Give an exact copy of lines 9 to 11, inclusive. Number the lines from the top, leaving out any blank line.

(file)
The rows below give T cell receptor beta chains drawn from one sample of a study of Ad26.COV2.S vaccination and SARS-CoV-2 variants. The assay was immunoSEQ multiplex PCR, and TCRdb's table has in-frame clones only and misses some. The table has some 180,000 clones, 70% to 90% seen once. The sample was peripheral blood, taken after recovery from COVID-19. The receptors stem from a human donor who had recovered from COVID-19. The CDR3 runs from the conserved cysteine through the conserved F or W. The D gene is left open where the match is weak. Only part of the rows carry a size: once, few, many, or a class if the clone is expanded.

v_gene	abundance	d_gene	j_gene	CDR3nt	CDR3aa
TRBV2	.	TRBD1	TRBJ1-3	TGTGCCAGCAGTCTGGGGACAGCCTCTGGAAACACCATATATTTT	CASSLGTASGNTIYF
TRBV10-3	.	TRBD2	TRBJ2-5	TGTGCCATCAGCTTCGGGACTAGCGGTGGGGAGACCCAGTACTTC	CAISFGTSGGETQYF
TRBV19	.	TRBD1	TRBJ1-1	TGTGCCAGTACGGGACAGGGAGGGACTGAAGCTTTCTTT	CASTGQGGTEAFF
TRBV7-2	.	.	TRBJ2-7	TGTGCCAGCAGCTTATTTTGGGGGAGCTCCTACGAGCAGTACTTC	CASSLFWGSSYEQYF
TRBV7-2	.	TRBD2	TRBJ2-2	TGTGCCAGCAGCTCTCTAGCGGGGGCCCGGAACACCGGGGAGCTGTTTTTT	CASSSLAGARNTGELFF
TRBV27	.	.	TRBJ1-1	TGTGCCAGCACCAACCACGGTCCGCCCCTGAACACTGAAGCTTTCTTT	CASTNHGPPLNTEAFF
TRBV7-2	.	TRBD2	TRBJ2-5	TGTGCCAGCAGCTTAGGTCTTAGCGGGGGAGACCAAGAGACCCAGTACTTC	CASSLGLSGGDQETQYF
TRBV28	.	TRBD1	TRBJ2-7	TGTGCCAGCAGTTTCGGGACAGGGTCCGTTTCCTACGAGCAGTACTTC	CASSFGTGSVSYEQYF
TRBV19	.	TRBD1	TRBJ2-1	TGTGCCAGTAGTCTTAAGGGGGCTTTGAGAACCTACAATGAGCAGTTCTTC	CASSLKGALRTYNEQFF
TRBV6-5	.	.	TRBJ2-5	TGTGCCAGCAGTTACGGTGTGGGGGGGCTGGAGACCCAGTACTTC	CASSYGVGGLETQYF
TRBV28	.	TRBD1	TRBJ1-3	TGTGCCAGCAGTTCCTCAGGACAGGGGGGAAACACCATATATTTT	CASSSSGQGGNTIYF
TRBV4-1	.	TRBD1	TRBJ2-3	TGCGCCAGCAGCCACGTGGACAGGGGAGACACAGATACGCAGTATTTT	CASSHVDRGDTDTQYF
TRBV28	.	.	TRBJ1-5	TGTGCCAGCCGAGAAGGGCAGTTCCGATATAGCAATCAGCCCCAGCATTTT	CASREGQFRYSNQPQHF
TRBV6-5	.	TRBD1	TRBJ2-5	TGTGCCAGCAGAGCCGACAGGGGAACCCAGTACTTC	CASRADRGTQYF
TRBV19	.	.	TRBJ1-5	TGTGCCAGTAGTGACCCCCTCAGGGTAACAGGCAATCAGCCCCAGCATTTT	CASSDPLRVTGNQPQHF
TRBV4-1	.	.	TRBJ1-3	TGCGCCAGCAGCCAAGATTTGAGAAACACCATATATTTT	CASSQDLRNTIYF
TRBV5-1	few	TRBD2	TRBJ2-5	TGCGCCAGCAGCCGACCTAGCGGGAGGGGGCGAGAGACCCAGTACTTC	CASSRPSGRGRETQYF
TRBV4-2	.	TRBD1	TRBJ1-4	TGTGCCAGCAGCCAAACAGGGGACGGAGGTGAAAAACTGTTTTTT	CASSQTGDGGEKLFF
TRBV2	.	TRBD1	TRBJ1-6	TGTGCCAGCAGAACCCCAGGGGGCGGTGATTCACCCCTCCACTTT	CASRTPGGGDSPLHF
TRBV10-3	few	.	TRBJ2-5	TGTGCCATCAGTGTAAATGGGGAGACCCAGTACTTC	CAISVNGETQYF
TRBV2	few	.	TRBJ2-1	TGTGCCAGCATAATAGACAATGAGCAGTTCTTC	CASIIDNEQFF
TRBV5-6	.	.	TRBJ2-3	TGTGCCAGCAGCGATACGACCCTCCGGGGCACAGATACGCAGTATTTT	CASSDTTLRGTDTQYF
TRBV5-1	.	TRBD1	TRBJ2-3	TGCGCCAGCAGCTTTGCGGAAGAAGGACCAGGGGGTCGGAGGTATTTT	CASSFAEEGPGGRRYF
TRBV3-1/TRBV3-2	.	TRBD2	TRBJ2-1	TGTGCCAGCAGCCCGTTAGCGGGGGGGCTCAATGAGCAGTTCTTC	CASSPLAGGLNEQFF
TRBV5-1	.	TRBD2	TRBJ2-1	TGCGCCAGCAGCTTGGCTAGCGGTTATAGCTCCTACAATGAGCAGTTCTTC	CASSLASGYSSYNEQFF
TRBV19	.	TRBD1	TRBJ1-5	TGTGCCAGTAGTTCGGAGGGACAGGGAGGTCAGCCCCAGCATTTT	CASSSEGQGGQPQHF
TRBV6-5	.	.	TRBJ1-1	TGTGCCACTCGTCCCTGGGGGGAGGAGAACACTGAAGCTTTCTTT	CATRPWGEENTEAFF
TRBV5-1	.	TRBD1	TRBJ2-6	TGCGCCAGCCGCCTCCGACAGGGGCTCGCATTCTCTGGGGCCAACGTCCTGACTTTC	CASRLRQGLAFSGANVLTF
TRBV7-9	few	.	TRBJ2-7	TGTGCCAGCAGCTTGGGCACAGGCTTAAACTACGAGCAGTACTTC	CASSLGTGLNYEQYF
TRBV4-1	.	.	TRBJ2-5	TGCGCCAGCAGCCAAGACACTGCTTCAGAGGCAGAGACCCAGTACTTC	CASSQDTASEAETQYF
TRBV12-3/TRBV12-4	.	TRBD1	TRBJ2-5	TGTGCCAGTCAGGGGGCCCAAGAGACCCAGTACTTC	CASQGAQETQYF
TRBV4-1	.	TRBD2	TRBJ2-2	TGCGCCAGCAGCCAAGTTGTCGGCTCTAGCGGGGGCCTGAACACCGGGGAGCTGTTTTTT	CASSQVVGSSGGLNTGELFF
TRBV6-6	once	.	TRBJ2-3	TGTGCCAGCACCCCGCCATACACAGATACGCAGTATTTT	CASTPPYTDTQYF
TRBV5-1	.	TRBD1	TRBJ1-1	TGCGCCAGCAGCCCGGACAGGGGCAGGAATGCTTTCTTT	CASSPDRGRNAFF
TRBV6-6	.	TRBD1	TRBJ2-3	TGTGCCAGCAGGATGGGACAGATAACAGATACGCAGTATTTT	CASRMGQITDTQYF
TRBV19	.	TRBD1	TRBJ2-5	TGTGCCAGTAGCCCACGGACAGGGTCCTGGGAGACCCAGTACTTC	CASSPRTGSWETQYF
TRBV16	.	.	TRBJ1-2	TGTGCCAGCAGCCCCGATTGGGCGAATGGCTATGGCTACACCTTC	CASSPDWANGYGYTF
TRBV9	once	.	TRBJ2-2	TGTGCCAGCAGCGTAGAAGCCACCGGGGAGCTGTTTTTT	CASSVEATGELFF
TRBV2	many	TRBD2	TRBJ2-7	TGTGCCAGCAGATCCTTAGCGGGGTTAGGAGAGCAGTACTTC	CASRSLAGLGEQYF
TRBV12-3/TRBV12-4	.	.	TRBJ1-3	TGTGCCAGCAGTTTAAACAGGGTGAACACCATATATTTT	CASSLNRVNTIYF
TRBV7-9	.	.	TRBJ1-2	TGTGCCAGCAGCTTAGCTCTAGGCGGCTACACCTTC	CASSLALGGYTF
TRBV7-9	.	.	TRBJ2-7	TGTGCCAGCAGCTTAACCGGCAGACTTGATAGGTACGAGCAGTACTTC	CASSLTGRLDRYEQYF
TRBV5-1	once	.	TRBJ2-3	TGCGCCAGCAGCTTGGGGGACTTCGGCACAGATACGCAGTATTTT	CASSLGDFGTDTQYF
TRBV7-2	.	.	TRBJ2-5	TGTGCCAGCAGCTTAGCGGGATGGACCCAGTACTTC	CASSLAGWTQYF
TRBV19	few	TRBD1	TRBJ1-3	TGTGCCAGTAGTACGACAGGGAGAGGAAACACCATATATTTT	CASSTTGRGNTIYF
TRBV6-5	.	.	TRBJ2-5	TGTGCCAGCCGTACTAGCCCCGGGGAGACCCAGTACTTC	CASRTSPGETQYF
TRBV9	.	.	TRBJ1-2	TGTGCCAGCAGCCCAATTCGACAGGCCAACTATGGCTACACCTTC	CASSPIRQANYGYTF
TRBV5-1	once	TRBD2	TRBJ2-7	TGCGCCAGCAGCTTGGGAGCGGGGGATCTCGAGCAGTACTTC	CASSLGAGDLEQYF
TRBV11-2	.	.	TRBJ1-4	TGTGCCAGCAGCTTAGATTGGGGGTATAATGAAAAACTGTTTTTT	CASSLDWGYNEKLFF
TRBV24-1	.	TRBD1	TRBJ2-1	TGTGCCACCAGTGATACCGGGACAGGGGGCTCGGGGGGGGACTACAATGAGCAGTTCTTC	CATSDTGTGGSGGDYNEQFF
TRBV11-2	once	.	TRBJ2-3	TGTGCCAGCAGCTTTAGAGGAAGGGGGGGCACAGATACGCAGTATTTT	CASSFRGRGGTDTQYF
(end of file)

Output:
TRBV7-2	.	TRBD2	TRBJ2-5	TGTGCCAGCAGCTTAGGTCTTAGCGGGGGAGACCAAGAGACCCAGTACTTC	CASSLGLSGGDQETQYF
TRBV28	.	TRBD1	TRBJ2-7	TGTGCCAGCAGTTTCGGGACAGGGTCCGTTTCCTACGAGCAGTACTTC	CASSFGTGSVSYEQYF
TRBV19	.	TRBD1	TRBJ2-1	TGTGCCAGTAGTCTTAAGGGGGCTTTGAGAACCTACAATGAGCAGTTCTTC	CASSLKGALRTYNEQFF